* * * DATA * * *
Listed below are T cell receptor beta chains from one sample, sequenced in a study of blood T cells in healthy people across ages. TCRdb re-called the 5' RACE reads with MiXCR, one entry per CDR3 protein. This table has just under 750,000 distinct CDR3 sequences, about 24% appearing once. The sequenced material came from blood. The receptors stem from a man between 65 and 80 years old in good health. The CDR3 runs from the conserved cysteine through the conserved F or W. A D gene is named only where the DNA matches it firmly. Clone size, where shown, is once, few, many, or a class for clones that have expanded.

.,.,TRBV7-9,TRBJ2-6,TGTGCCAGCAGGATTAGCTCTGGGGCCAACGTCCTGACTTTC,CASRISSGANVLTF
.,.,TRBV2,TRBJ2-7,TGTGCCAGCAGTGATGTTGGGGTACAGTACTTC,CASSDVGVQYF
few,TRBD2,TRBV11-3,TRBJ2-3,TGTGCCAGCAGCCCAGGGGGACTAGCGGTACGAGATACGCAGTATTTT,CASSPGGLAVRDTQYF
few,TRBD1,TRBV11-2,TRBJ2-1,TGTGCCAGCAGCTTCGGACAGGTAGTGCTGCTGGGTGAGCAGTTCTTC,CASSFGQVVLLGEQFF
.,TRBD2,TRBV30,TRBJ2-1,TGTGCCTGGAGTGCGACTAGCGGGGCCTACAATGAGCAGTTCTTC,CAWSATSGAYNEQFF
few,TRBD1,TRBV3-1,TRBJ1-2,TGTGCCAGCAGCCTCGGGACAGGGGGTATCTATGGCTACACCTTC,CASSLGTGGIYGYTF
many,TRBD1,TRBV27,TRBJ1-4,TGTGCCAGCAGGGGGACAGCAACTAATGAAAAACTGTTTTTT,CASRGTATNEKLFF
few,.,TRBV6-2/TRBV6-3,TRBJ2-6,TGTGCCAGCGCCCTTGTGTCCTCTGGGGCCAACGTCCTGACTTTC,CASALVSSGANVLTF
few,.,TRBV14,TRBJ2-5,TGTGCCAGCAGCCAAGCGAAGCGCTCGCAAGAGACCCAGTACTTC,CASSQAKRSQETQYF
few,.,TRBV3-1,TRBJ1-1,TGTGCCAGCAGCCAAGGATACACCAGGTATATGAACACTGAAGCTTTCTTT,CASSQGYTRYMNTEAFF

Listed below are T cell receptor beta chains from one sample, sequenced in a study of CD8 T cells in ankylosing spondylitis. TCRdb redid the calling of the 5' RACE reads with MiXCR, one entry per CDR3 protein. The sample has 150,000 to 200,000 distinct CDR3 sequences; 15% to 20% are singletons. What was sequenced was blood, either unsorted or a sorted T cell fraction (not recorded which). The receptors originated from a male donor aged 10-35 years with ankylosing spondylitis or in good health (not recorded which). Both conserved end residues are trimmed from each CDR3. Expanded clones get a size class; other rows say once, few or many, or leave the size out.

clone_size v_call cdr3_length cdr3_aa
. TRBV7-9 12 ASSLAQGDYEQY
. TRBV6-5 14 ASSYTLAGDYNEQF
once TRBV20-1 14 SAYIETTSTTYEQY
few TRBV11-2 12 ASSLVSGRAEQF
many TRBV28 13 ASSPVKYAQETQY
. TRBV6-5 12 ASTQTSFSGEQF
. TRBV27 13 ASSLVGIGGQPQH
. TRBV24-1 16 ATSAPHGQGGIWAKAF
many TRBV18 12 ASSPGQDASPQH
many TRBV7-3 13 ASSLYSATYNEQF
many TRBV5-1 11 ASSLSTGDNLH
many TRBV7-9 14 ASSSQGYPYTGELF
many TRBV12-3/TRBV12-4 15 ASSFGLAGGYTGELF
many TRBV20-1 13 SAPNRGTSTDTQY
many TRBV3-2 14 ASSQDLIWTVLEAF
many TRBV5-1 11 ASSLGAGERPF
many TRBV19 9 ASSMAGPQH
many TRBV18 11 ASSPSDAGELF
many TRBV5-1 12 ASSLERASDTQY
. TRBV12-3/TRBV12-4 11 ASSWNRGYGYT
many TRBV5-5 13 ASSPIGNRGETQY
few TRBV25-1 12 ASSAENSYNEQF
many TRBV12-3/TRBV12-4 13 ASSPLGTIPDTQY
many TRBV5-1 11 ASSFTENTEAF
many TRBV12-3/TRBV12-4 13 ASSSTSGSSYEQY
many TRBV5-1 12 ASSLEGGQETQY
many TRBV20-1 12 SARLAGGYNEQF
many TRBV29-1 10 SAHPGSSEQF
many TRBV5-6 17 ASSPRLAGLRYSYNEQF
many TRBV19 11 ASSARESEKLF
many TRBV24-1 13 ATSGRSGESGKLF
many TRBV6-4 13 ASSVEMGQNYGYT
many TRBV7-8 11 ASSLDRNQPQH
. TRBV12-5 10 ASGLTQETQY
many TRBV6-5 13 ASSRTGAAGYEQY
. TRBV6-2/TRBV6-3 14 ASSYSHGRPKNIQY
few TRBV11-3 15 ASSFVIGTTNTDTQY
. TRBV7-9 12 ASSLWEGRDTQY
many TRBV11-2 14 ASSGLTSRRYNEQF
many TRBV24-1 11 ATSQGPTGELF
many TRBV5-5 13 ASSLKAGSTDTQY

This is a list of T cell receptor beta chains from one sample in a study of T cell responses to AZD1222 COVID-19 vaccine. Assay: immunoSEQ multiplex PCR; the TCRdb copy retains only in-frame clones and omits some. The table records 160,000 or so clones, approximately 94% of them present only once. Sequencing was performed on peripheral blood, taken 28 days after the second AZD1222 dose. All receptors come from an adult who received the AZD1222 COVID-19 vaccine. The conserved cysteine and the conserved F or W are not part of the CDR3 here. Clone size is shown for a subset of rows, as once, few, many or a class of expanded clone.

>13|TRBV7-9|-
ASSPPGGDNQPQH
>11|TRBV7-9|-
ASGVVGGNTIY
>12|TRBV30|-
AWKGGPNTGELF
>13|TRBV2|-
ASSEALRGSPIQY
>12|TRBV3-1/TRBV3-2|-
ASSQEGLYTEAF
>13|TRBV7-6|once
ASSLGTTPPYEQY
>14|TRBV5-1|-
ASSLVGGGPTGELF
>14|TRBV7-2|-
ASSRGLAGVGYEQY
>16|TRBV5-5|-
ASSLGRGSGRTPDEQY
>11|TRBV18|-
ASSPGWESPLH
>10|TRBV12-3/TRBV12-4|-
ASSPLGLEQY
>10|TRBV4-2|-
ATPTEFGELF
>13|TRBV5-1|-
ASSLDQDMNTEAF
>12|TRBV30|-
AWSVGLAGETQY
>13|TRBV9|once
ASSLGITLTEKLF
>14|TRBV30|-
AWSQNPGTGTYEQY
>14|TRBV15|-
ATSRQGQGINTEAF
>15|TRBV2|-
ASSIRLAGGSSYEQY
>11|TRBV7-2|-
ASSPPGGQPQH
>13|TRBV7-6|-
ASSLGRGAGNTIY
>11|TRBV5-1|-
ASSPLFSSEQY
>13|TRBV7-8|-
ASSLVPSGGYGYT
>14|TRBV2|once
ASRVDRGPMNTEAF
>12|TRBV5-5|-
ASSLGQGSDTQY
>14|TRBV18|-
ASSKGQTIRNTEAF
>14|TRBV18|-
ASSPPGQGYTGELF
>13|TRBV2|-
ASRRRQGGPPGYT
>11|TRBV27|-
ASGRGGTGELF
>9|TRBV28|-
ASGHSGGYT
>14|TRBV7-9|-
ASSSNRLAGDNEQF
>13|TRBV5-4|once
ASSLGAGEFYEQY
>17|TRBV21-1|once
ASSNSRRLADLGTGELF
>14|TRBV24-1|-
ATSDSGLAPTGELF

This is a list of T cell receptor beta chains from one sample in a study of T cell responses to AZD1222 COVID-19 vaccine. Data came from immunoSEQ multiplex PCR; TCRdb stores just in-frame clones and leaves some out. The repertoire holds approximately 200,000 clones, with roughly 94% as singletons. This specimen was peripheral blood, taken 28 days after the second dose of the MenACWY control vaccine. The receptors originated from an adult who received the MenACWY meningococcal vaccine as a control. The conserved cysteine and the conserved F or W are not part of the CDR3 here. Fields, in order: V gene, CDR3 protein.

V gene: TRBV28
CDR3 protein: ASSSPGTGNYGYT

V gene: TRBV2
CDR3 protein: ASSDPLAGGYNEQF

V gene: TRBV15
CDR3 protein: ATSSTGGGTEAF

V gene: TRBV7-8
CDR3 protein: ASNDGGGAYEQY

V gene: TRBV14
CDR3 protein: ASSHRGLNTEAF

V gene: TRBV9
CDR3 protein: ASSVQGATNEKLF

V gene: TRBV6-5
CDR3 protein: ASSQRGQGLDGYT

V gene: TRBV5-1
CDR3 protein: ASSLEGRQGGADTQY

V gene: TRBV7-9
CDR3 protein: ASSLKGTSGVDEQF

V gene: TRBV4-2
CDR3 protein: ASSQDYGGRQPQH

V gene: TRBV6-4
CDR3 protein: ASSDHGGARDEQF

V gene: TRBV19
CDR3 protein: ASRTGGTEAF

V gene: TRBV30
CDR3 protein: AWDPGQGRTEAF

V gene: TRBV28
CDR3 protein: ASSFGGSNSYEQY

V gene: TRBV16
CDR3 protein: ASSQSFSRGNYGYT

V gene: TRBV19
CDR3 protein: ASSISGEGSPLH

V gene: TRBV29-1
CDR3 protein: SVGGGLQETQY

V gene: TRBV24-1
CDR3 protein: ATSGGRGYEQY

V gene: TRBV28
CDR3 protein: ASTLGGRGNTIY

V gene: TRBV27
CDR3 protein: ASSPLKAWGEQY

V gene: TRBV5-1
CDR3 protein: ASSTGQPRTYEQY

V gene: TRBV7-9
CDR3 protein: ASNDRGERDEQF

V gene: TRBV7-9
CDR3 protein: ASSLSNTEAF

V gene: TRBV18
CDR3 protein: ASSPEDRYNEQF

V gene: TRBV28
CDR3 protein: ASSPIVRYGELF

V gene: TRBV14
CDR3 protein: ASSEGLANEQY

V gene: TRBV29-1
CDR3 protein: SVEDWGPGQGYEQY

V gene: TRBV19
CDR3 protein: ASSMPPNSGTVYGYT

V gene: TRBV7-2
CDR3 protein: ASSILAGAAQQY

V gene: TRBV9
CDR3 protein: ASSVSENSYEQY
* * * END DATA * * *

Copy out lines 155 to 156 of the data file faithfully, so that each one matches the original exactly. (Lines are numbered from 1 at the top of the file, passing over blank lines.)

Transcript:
V gene: TRBV29-1
CDR3 protein: SVGGGLQETQY